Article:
- along a wilderness trail -
While browsing through Facebook yesterday afternoon I took notice of a posting in which someone was requesting prayers for her sick mother. It wasn’t the request that caught my attention; rather I was struck by the responses to this request. In comment after comment people said things like, “my prayers are ascending for her,” someone else wrote, “petition submitted.” I wondered what it may mean when people say that their prayers are “ascending,” and where or how is a divine “petition submitted”?
People ask me to pray for them all the time and I always honor their request, but at the same time I am always conflicted about doing so.
For one thing when I pray for someone I never imagine that I am "sending up" petitions to a heavenly superpower capable of either granting or denying the requests. I simply do not think of “God” as a supreme king holding court who has the power to control our lives.
Furthermore, in my experience, when people submit their divine requests they are sometimes hurt and even get angry if “God” doesn’t answer them favorably. They wonder why “God” ignored or denied their petition? Did they do something wrong or are they being punished?
On the other hand, whenever someone asks me to pray for them, I always do so, and I also believe that praying for someone really does makes a difference. I just redefine what praying for one another actually means.
A while back I came across something priest and author, Richard Rohr, once wrote about how prayer works and why praying for others is effective. Rohr observed that, when we move away from an image of God as a distant controlling power and redefine God as the abiding energy in which everything and everyone is interconnected and woven together, the whole idea of “prayer” takes on a new perspective. He suggested that the discoveries of today’s new scientists who talk about the principle of quantum entanglement may help us get a far better idea of what “prayer” actually does:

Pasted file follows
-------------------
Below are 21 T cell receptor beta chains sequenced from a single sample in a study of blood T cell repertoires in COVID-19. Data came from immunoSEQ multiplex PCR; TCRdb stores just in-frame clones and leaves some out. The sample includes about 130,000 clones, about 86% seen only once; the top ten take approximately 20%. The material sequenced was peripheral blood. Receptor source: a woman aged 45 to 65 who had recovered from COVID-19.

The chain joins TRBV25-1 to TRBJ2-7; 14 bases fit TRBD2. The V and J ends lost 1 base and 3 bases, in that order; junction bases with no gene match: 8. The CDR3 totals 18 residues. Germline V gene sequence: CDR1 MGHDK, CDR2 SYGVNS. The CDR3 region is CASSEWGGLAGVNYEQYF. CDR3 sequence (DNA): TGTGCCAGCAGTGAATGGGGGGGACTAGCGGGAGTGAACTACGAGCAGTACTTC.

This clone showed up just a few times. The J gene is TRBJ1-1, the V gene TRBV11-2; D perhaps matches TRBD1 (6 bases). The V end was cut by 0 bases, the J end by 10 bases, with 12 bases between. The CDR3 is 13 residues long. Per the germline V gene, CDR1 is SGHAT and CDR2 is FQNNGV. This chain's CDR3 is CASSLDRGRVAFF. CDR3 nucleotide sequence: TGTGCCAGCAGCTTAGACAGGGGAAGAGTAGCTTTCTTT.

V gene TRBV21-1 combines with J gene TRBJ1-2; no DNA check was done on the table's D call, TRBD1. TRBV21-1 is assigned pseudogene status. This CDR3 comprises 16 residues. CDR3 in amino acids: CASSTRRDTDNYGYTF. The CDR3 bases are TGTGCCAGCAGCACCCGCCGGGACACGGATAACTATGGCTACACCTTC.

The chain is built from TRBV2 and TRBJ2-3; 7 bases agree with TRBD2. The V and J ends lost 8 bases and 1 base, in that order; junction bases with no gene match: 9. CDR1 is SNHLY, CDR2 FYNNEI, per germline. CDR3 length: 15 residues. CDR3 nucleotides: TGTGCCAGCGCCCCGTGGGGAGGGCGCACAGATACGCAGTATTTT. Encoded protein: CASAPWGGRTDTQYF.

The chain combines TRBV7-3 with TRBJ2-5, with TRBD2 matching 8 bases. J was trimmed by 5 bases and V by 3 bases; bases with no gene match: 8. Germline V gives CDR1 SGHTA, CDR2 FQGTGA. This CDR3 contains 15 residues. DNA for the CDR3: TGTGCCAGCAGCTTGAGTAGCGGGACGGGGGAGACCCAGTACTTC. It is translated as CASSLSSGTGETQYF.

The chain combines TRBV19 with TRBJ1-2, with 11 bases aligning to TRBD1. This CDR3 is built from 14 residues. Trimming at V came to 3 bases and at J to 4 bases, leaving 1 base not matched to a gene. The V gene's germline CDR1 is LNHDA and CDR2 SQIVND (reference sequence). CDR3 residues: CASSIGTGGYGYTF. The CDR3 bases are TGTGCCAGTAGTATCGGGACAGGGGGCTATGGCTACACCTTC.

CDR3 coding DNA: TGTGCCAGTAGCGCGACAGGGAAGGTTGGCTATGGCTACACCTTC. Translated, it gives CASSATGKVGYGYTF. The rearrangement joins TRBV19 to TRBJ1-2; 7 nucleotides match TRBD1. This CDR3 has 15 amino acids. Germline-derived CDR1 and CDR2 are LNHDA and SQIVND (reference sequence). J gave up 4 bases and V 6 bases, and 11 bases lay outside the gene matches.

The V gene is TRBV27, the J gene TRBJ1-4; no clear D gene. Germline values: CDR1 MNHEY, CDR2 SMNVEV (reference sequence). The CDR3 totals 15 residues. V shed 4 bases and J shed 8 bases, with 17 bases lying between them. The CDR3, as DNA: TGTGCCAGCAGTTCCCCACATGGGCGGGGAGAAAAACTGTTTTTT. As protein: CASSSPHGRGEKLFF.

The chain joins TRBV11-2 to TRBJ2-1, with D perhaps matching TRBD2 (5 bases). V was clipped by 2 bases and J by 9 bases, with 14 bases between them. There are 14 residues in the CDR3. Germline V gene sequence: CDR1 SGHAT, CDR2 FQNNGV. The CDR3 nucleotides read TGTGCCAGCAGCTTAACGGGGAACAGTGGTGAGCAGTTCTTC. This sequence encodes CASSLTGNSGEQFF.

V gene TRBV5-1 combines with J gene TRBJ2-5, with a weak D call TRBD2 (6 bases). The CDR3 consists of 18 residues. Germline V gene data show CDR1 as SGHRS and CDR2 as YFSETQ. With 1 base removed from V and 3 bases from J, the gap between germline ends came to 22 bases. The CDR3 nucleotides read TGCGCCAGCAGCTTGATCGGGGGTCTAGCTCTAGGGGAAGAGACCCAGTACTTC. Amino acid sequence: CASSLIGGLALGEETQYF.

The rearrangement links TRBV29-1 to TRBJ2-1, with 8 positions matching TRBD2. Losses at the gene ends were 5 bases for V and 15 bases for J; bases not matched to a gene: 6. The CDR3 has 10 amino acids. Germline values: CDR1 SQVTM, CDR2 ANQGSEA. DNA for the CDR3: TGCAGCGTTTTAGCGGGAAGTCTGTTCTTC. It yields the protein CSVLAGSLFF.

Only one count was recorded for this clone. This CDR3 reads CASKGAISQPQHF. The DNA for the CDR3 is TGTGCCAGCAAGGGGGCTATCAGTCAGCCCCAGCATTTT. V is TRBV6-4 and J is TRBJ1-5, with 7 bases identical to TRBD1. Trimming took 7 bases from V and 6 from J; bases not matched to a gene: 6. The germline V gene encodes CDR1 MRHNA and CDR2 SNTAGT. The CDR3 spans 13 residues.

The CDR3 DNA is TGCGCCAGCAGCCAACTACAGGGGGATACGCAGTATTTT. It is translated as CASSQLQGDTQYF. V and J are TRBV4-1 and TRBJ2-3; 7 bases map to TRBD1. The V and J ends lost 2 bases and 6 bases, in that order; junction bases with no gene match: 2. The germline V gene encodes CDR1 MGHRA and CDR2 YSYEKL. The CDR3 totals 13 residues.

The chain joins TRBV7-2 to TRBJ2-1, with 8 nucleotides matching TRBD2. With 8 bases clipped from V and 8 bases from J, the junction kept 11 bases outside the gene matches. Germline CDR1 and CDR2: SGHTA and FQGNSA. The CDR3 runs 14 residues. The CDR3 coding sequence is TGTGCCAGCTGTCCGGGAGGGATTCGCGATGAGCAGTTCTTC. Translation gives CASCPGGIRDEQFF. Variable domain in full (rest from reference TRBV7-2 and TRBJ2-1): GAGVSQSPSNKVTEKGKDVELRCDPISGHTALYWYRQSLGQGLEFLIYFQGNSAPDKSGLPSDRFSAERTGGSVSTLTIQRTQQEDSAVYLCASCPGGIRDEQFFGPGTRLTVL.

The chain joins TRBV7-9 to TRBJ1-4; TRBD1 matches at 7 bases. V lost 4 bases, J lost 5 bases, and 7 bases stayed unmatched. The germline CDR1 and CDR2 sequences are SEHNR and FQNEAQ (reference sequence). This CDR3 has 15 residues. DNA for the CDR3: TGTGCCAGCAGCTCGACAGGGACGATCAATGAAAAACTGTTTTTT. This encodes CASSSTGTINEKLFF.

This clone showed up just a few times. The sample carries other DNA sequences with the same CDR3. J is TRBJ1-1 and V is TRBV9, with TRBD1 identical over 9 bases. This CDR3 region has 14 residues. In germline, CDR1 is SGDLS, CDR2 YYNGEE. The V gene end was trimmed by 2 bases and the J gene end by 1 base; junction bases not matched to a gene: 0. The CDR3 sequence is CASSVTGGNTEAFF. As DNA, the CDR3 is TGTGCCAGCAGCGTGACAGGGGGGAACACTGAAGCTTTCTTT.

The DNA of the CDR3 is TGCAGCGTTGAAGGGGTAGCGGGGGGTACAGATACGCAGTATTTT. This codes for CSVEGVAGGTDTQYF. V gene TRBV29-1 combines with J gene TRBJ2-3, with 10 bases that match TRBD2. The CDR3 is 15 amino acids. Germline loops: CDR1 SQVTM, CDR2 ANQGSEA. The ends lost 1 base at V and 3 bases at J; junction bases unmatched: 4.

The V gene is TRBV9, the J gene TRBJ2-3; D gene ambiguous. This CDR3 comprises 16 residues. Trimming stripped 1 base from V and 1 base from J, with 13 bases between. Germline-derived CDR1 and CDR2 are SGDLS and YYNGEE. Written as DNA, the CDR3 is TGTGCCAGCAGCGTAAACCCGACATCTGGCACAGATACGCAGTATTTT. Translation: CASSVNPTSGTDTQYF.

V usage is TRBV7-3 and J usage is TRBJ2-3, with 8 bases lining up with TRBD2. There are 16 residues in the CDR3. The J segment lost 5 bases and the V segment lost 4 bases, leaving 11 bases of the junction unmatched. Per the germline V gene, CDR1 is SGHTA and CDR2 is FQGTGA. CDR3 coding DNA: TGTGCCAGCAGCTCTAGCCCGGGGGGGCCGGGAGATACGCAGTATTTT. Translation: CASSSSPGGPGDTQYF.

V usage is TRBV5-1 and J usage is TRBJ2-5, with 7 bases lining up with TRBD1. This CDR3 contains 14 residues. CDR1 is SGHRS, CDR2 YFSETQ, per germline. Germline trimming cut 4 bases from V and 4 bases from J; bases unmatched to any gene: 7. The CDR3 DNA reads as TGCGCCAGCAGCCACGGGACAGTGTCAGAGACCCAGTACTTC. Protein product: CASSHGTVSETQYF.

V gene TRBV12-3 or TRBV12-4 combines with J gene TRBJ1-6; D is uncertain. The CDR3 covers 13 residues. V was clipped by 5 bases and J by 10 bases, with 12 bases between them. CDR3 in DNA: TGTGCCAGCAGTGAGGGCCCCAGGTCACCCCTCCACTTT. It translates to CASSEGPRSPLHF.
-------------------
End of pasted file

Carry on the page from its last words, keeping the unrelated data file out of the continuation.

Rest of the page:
All reality is nonlocal, in other words
things can affect one another despite distances or time space coordinates.
Nature is not composed of material substances but deeply entangled fields of energy.
The nature of the universe is undivided wholeness.
It may sound a bit too “new age” for some people, and it is certainly not a traditional understanding of prayer, but as I see it, when we pray for one another, the prayer disturbs the entangled field of energy (like throwing a little pebble into a pond that ripples throughout the entire body of water.) “God” is the energy of universal love in whom we are all connected and our prayer is a pebble thrown into that interwoven “field” of love.
So yes I do think we can and should pray for one another, and our prayers do have effects. Prayers are disturbing, they send out positive energy into a dynamically interconnected cosmos and this always makes a difference.
Yesterday, when I read that post on Facebook, I prayed for that person who was ill.
As I think about it, it also seems to me that you can be probably be an agnostic and maybe even an atheist and still pray for others when you think of prayer in this way.
The ecologist John Muir once said:
Tug on anything at all and
you will find it connected to everything else in the universe.